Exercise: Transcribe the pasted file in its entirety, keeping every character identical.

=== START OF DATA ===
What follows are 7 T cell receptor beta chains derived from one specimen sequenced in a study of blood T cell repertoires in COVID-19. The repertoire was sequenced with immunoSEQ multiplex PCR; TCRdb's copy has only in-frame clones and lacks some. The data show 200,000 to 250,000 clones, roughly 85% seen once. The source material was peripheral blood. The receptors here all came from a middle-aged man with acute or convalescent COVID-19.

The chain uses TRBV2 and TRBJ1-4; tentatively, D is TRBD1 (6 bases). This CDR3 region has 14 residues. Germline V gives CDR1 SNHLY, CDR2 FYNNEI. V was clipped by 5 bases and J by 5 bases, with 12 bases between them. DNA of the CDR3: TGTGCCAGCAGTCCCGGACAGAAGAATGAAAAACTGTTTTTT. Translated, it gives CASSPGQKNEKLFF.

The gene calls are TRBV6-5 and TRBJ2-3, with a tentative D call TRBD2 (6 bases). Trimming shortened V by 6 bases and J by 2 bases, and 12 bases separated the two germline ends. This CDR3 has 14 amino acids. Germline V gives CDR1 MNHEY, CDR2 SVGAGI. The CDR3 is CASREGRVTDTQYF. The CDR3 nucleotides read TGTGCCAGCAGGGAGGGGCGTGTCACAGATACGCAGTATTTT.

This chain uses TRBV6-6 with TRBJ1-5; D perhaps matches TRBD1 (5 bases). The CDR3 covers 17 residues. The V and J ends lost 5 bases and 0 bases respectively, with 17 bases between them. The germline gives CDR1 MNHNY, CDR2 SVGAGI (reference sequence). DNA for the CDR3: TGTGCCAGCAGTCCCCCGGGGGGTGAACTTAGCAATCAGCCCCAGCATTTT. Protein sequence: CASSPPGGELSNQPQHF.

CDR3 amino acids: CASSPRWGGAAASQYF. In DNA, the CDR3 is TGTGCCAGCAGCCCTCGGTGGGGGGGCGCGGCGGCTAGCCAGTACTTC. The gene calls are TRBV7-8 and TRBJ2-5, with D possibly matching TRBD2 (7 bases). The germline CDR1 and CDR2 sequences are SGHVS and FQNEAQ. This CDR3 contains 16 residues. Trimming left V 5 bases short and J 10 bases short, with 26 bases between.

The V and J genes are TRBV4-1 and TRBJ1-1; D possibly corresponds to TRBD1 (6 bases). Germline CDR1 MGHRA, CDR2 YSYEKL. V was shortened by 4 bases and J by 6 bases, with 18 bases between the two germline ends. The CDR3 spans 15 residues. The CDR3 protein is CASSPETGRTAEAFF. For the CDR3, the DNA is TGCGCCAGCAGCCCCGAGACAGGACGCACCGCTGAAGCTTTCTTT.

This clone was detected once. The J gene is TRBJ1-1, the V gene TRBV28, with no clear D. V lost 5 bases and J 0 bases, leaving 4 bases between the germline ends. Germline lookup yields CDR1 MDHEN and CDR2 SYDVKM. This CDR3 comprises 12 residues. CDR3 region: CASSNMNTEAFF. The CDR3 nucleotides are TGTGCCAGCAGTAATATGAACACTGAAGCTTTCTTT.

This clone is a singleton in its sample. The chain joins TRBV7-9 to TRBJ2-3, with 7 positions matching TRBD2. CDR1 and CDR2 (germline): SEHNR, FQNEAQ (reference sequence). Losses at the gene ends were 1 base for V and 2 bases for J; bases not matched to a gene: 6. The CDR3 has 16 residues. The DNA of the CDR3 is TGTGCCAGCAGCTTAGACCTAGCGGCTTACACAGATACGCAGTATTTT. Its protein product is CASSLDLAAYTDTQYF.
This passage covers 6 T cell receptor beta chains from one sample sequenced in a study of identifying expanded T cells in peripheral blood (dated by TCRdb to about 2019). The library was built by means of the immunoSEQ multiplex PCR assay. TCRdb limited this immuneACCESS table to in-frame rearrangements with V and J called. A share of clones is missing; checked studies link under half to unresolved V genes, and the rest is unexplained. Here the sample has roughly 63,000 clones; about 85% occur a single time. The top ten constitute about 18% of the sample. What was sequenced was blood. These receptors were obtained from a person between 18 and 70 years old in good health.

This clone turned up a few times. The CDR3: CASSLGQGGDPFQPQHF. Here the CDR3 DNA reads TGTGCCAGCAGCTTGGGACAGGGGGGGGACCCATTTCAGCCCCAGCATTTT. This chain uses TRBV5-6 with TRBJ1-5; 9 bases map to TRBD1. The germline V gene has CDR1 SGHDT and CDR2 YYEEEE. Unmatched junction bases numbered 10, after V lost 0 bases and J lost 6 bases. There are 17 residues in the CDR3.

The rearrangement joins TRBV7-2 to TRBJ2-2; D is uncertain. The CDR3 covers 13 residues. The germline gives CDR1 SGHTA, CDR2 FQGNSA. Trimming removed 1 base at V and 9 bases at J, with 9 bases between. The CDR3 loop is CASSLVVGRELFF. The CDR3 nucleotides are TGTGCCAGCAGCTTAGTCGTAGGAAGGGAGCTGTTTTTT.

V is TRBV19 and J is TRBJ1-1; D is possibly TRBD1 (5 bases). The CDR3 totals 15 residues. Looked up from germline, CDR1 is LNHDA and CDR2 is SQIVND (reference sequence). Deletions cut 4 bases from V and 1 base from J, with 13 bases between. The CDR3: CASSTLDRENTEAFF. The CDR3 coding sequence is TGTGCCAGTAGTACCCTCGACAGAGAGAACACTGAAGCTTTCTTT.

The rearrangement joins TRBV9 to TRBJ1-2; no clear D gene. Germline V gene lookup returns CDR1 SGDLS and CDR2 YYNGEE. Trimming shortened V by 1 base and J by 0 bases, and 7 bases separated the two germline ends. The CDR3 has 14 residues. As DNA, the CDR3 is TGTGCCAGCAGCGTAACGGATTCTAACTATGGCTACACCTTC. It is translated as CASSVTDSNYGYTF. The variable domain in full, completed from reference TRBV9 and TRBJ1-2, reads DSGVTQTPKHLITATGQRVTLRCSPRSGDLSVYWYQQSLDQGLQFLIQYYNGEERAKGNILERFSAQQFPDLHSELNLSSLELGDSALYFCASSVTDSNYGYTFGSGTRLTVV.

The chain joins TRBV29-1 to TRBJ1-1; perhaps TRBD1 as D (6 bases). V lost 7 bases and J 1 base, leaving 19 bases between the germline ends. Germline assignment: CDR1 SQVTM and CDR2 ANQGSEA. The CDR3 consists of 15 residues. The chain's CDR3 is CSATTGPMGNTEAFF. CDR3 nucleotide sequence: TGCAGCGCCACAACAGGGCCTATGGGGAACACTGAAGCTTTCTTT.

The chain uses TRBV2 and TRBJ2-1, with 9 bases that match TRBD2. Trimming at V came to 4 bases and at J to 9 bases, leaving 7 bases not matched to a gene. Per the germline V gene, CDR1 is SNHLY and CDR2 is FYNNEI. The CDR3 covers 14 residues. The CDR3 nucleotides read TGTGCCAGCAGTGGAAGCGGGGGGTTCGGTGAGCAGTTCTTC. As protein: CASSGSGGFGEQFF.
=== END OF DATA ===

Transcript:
What follows are 7 T cell receptor beta chains derived from one specimen sequenced in a study of blood T cell repertoires in COVID-19. The repertoire was sequenced with immunoSEQ multiplex PCR; TCRdb's copy has only in-frame clones and lacks some. The data show 200,000 to 250,000 clones, roughly 85% seen once. The source material was peripheral blood. The receptors here all came from a middle-aged man with acute or convalescent COVID-19.

The chain uses TRBV2 and TRBJ1-4; tentatively, D is TRBD1 (6 bases). This CDR3 region has 14 residues. Germline V gives CDR1 SNHLY, CDR2 FYNNEI. V was clipped by 5 bases and J by 5 bases, with 12 bases between them. DNA of the CDR3: TGTGCCAGCAGTCCCGGACAGAAGAATGAAAAACTGTTTTTT. Translated, it gives CASSPGQKNEKLFF.

The gene calls are TRBV6-5 and TRBJ2-3, with a tentative D call TRBD2 (6 bases). Trimming shortened V by 6 bases and J by 2 bases, and 12 bases separated the two germline ends. This CDR3 has 14 amino acids. Germline V gives CDR1 MNHEY, CDR2 SVGAGI. The CDR3 is CASREGRVTDTQYF. The CDR3 nucleotides read TGTGCCAGCAGGGAGGGGCGTGTCACAGATACGCAGTATTTT.

This chain uses TRBV6-6 with TRBJ1-5; D perhaps matches TRBD1 (5 bases). The CDR3 covers 17 residues. The V and J ends lost 5 bases and 0 bases respectively, with 17 bases between them. The germline gives CDR1 MNHNY, CDR2 SVGAGI (reference sequence). DNA for the CDR3: TGTGCCAGCAGTCCCCCGGGGGGTGAACTTAGCAATCAGCCCCAGCATTTT. Protein sequence: CASSPPGGELSNQPQHF.

CDR3 amino acids: CASSPRWGGAAASQYF. In DNA, the CDR3 is TGTGCCAGCAGCCCTCGGTGGGGGGGCGCGGCGGCTAGCCAGTACTTC. The gene calls are TRBV7-8 and TRBJ2-5, with D possibly matching TRBD2 (7 bases). The germline CDR1 and CDR2 sequences are SGHVS and FQNEAQ. This CDR3 contains 16 residues. Trimming left V 5 bases short and J 10 bases short, with 26 bases between.

The V and J genes are TRBV4-1 and TRBJ1-1; D possibly corresponds to TRBD1 (6 bases). Germline CDR1 MGHRA, CDR2 YSYEKL. V was shortened by 4 bases and J by 6 bases, with 18 bases between the two germline ends. The CDR3 spans 15 residues. The CDR3 protein is CASSPETGRTAEAFF. For the CDR3, the DNA is TGCGCCAGCAGCCCCGAGACAGGACGCACCGCTGAAGCTTTCTTT.

This clone was detected once. The J gene is TRBJ1-1, the V gene TRBV28, with no clear D. V lost 5 bases and J 0 bases, leaving 4 bases between the germline ends. Germline lookup yields CDR1 MDHEN and CDR2 SYDVKM. This CDR3 comprises 12 residues. CDR3 region: CASSNMNTEAFF. The CDR3 nucleotides are TGTGCCAGCAGTAATATGAACACTGAAGCTTTCTTT.

This clone is a singleton in its sample. The chain joins TRBV7-9 to TRBJ2-3, with 7 positions matching TRBD2. CDR1 and CDR2 (germline): SEHNR, FQNEAQ (reference sequence). Losses at the gene ends were 1 base for V and 2 bases for J; bases not matched to a gene: 6. The CDR3 has 16 residues. The DNA of the CDR3 is TGTGCCAGCAGCTTAGACCTAGCGGCTTACACAGATACGCAGTATTTT. Its protein product is CASSLDLAAYTDTQYF.
This passage covers 6 T cell receptor beta chains from one sample sequenced in a study of identifying expanded T cells in peripheral blood (dated by TCRdb to about 2019). The library was built by means of the immunoSEQ multiplex PCR assay. TCRdb limited this immuneACCESS table to in-frame rearrangements with V and J called. A share of clones is missing; checked studies link under half to unresolved V genes, and the rest is unexplained. Here the sample has roughly 63,000 clones; about 85% occur a single time. The top ten constitute about 18% of the sample. What was sequenced was blood. These receptors were obtained from a person between 18 and 70 years old in good health.

This clone turned up a few times. The CDR3: CASSLGQGGDPFQPQHF. Here the CDR3 DNA reads TGTGCCAGCAGCTTGGGACAGGGGGGGGACCCATTTCAGCCCCAGCATTTT. This chain uses TRBV5-6 with TRBJ1-5; 9 bases map to TRBD1. The germline V gene has CDR1 SGHDT and CDR2 YYEEEE. Unmatched junction bases numbered 10, after V lost 0 bases and J lost 6 bases. There are 17 residues in the CDR3.

The rearrangement joins TRBV7-2 to TRBJ2-2; D is uncertain. The CDR3 covers 13 residues. The germline gives CDR1 SGHTA, CDR2 FQGNSA. Trimming removed 1 base at V and 9 bases at J, with 9 bases between. The CDR3 loop is CASSLVVGRELFF. The CDR3 nucleotides are TGTGCCAGCAGCTTAGTCGTAGGAAGGGAGCTGTTTTTT.

V is TRBV19 and J is TRBJ1-1; D is possibly TRBD1 (5 bases). The CDR3 totals 15 residues. Looked up from germline, CDR1 is LNHDA and CDR2 is SQIVND (reference sequence). Deletions cut 4 bases from V and 1 base from J, with 13 bases between. The CDR3: CASSTLDRENTEAFF. The CDR3 coding sequence is TGTGCCAGTAGTACCCTCGACAGAGAGAACACTGAAGCTTTCTTT.

The rearrangement joins TRBV9 to TRBJ1-2; no clear D gene. Germline V gene lookup returns CDR1 SGDLS and CDR2 YYNGEE. Trimming shortened V by 1 base and J by 0 bases, and 7 bases separated the two germline ends. The CDR3 has 14 residues. As DNA, the CDR3 is TGTGCCAGCAGCGTAACGGATTCTAACTATGGCTACACCTTC. It is translated as CASSVTDSNYGYTF. The variable domain in full, completed from reference TRBV9 and TRBJ1-2, reads DSGVTQTPKHLITATGQRVTLRCSPRSGDLSVYWYQQSLDQGLQFLIQYYNGEERAKGNILERFSAQQFPDLHSELNLSSLELGDSALYFCASSVTDSNYGYTFGSGTRLTVV.

The chain joins TRBV29-1 to TRBJ1-1; perhaps TRBD1 as D (6 bases). V lost 7 bases and J 1 base, leaving 19 bases between the germline ends. Germline assignment: CDR1 SQVTM and CDR2 ANQGSEA. The CDR3 consists of 15 residues. The chain's CDR3 is CSATTGPMGNTEAFF. CDR3 nucleotide sequence: TGCAGCGCCACAACAGGGCCTATGGGGAACACTGAAGCTTTCTTT.

The chain uses TRBV2 and TRBJ2-1, with 9 bases that match TRBD2. Trimming at V came to 4 bases and at J to 9 bases, leaving 7 bases not matched to a gene. Per the germline V gene, CDR1 is SNHLY and CDR2 is FYNNEI. The CDR3 covers 14 residues. The CDR3 nucleotides read TGTGCCAGCAGTGGAAGCGGGGGGTTCGGTGAGCAGTTCTTC. As protein: CASSGSGGFGEQFF.